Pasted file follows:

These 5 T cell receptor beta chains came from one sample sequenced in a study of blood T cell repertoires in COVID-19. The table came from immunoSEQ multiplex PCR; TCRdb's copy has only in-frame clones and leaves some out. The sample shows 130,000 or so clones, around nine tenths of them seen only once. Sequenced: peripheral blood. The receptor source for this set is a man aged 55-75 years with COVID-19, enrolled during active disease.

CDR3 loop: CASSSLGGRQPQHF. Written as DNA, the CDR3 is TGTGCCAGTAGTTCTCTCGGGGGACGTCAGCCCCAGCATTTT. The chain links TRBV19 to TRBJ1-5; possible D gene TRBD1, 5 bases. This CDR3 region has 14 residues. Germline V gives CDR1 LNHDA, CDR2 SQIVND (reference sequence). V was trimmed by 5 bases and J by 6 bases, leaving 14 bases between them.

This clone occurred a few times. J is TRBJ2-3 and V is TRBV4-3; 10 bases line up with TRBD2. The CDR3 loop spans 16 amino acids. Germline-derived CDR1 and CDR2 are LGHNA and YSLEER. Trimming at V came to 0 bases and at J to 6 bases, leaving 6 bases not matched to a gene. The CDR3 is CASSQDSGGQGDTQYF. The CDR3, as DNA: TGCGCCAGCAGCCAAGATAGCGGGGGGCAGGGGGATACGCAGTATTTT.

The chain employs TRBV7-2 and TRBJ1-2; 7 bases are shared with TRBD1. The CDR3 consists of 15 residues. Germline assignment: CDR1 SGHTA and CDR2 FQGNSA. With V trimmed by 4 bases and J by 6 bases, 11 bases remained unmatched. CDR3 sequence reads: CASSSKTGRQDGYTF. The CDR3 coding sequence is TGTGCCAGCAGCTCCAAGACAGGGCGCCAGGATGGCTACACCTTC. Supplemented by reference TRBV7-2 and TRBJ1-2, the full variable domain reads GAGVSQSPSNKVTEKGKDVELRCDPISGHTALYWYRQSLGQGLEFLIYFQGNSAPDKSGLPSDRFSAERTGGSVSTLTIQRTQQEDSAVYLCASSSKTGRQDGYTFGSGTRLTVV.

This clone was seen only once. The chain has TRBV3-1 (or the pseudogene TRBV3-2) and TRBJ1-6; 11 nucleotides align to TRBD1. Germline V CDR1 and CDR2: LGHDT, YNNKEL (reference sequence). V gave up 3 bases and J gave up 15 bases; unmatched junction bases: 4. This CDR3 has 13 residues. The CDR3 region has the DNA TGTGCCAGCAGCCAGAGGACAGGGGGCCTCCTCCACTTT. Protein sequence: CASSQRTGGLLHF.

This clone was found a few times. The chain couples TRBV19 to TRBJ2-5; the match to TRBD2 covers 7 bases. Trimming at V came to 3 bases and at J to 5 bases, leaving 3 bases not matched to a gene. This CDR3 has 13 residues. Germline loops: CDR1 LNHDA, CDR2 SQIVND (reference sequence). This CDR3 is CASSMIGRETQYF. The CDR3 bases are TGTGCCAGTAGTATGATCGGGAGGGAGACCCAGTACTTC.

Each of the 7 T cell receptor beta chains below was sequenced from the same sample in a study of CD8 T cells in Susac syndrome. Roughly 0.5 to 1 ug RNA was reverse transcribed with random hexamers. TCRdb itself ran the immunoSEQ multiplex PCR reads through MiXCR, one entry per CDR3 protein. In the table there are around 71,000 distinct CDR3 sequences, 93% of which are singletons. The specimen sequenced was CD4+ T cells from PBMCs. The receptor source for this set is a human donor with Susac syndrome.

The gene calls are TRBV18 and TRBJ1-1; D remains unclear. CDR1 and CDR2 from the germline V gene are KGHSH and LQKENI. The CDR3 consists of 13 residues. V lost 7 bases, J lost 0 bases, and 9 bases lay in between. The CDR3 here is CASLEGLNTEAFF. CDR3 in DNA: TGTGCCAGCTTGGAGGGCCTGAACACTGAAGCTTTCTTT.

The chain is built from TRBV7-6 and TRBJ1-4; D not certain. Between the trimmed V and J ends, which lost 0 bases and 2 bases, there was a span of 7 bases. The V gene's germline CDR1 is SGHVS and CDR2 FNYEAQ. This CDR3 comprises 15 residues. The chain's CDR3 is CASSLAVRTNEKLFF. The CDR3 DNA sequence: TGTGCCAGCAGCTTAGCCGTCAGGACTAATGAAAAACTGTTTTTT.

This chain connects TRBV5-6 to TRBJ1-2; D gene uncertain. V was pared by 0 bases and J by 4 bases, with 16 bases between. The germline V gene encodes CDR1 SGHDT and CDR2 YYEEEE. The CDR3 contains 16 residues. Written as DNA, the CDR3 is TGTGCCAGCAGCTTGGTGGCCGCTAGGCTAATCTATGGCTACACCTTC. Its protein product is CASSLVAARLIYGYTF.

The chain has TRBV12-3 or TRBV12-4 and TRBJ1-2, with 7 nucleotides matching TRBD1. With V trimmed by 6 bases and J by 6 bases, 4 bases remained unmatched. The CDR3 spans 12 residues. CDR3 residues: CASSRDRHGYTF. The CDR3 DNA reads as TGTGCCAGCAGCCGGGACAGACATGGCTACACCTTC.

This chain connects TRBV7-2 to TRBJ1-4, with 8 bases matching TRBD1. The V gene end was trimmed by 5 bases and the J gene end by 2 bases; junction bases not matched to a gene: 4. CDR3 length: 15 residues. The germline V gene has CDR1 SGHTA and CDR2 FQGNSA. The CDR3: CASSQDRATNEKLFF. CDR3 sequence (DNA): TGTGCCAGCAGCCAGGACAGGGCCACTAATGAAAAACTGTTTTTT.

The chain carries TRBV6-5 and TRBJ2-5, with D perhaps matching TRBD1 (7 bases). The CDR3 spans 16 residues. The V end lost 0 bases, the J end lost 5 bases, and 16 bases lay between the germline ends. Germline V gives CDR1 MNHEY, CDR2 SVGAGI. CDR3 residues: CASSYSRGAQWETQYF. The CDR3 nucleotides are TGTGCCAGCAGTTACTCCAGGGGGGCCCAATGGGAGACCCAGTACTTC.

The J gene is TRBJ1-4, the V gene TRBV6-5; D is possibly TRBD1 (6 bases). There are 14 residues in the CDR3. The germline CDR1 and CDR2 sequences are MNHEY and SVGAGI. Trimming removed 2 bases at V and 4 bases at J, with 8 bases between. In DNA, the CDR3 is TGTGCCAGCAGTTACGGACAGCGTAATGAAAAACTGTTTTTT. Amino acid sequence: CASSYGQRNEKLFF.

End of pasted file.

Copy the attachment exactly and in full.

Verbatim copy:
These 5 T cell receptor beta chains came from one sample sequenced in a study of blood T cell repertoires in COVID-19. The table came from immunoSEQ multiplex PCR; TCRdb's copy has only in-frame clones and leaves some out. The sample shows 130,000 or so clones, around nine tenths of them seen only once. Sequenced: peripheral blood. The receptor source for this set is a man aged 55-75 years with COVID-19, enrolled during active disease.

CDR3 loop: CASSSLGGRQPQHF. Written as DNA, the CDR3 is TGTGCCAGTAGTTCTCTCGGGGGACGTCAGCCCCAGCATTTT. The chain links TRBV19 to TRBJ1-5; possible D gene TRBD1, 5 bases. This CDR3 region has 14 residues. Germline V gives CDR1 LNHDA, CDR2 SQIVND (reference sequence). V was trimmed by 5 bases and J by 6 bases, leaving 14 bases between them.

This clone occurred a few times. J is TRBJ2-3 and V is TRBV4-3; 10 bases line up with TRBD2. The CDR3 loop spans 16 amino acids. Germline-derived CDR1 and CDR2 are LGHNA and YSLEER. Trimming at V came to 0 bases and at J to 6 bases, leaving 6 bases not matched to a gene. The CDR3 is CASSQDSGGQGDTQYF. The CDR3, as DNA: TGCGCCAGCAGCCAAGATAGCGGGGGGCAGGGGGATACGCAGTATTTT.

The chain employs TRBV7-2 and TRBJ1-2; 7 bases are shared with TRBD1. The CDR3 consists of 15 residues. Germline assignment: CDR1 SGHTA and CDR2 FQGNSA. With V trimmed by 4 bases and J by 6 bases, 11 bases remained unmatched. CDR3 sequence reads: CASSSKTGRQDGYTF. The CDR3 coding sequence is TGTGCCAGCAGCTCCAAGACAGGGCGCCAGGATGGCTACACCTTC. Supplemented by reference TRBV7-2 and TRBJ1-2, the full variable domain reads GAGVSQSPSNKVTEKGKDVELRCDPISGHTALYWYRQSLGQGLEFLIYFQGNSAPDKSGLPSDRFSAERTGGSVSTLTIQRTQQEDSAVYLCASSSKTGRQDGYTFGSGTRLTVV.

This clone was seen only once. The chain has TRBV3-1 (or the pseudogene TRBV3-2) and TRBJ1-6; 11 nucleotides align to TRBD1. Germline V CDR1 and CDR2: LGHDT, YNNKEL (reference sequence). V gave up 3 bases and J gave up 15 bases; unmatched junction bases: 4. This CDR3 has 13 residues. The CDR3 region has the DNA TGTGCCAGCAGCCAGAGGACAGGGGGCCTCCTCCACTTT. Protein sequence: CASSQRTGGLLHF.

This clone was found a few times. The chain couples TRBV19 to TRBJ2-5; the match to TRBD2 covers 7 bases. Trimming at V came to 3 bases and at J to 5 bases, leaving 3 bases not matched to a gene. This CDR3 has 13 residues. Germline loops: CDR1 LNHDA, CDR2 SQIVND (reference sequence). This CDR3 is CASSMIGRETQYF. The CDR3 bases are TGTGCCAGTAGTATGATCGGGAGGGAGACCCAGTACTTC.

Each of the 7 T cell receptor beta chains below was sequenced from the same sample in a study of CD8 T cells in Susac syndrome. Roughly 0.5 to 1 ug RNA was reverse transcribed with random hexamers. TCRdb itself ran the immunoSEQ multiplex PCR reads through MiXCR, one entry per CDR3 protein. In the table there are around 71,000 distinct CDR3 sequences, 93% of which are singletons. The specimen sequenced was CD4+ T cells from PBMCs. The receptor source for this set is a human donor with Susac syndrome.

The gene calls are TRBV18 and TRBJ1-1; D remains unclear. CDR1 and CDR2 from the germline V gene are KGHSH and LQKENI. The CDR3 consists of 13 residues. V lost 7 bases, J lost 0 bases, and 9 bases lay in between. The CDR3 here is CASLEGLNTEAFF. CDR3 in DNA: TGTGCCAGCTTGGAGGGCCTGAACACTGAAGCTTTCTTT.

The chain is built from TRBV7-6 and TRBJ1-4; D not certain. Between the trimmed V and J ends, which lost 0 bases and 2 bases, there was a span of 7 bases. The V gene's germline CDR1 is SGHVS and CDR2 FNYEAQ. This CDR3 comprises 15 residues. The chain's CDR3 is CASSLAVRTNEKLFF. The CDR3 DNA sequence: TGTGCCAGCAGCTTAGCCGTCAGGACTAATGAAAAACTGTTTTTT.

This chain connects TRBV5-6 to TRBJ1-2; D gene uncertain. V was pared by 0 bases and J by 4 bases, with 16 bases between. The germline V gene encodes CDR1 SGHDT and CDR2 YYEEEE. The CDR3 contains 16 residues. Written as DNA, the CDR3 is TGTGCCAGCAGCTTGGTGGCCGCTAGGCTAATCTATGGCTACACCTTC. Its protein product is CASSLVAARLIYGYTF.

The chain has TRBV12-3 or TRBV12-4 and TRBJ1-2, with 7 nucleotides matching TRBD1. With V trimmed by 6 bases and J by 6 bases, 4 bases remained unmatched. The CDR3 spans 12 residues. CDR3 residues: CASSRDRHGYTF. The CDR3 DNA reads as TGTGCCAGCAGCCGGGACAGACATGGCTACACCTTC.

This chain connects TRBV7-2 to TRBJ1-4, with 8 bases matching TRBD1. The V gene end was trimmed by 5 bases and the J gene end by 2 bases; junction bases not matched to a gene: 4. CDR3 length: 15 residues. The germline V gene has CDR1 SGHTA and CDR2 FQGNSA. The CDR3: CASSQDRATNEKLFF. CDR3 sequence (DNA): TGTGCCAGCAGCCAGGACAGGGCCACTAATGAAAAACTGTTTTTT.

The chain carries TRBV6-5 and TRBJ2-5, with D perhaps matching TRBD1 (7 bases). The CDR3 spans 16 residues. The V end lost 0 bases, the J end lost 5 bases, and 16 bases lay between the germline ends. Germline V gives CDR1 MNHEY, CDR2 SVGAGI. CDR3 residues: CASSYSRGAQWETQYF. The CDR3 nucleotides are TGTGCCAGCAGTTACTCCAGGGGGGCCCAATGGGAGACCCAGTACTTC.

The J gene is TRBJ1-4, the V gene TRBV6-5; D is possibly TRBD1 (6 bases). There are 14 residues in the CDR3. The germline CDR1 and CDR2 sequences are MNHEY and SVGAGI. Trimming removed 2 bases at V and 4 bases at J, with 8 bases between. In DNA, the CDR3 is TGTGCCAGCAGTTACGGACAGCGTAATGAAAAACTGTTTTTT. Amino acid sequence: CASSYGQRNEKLFF.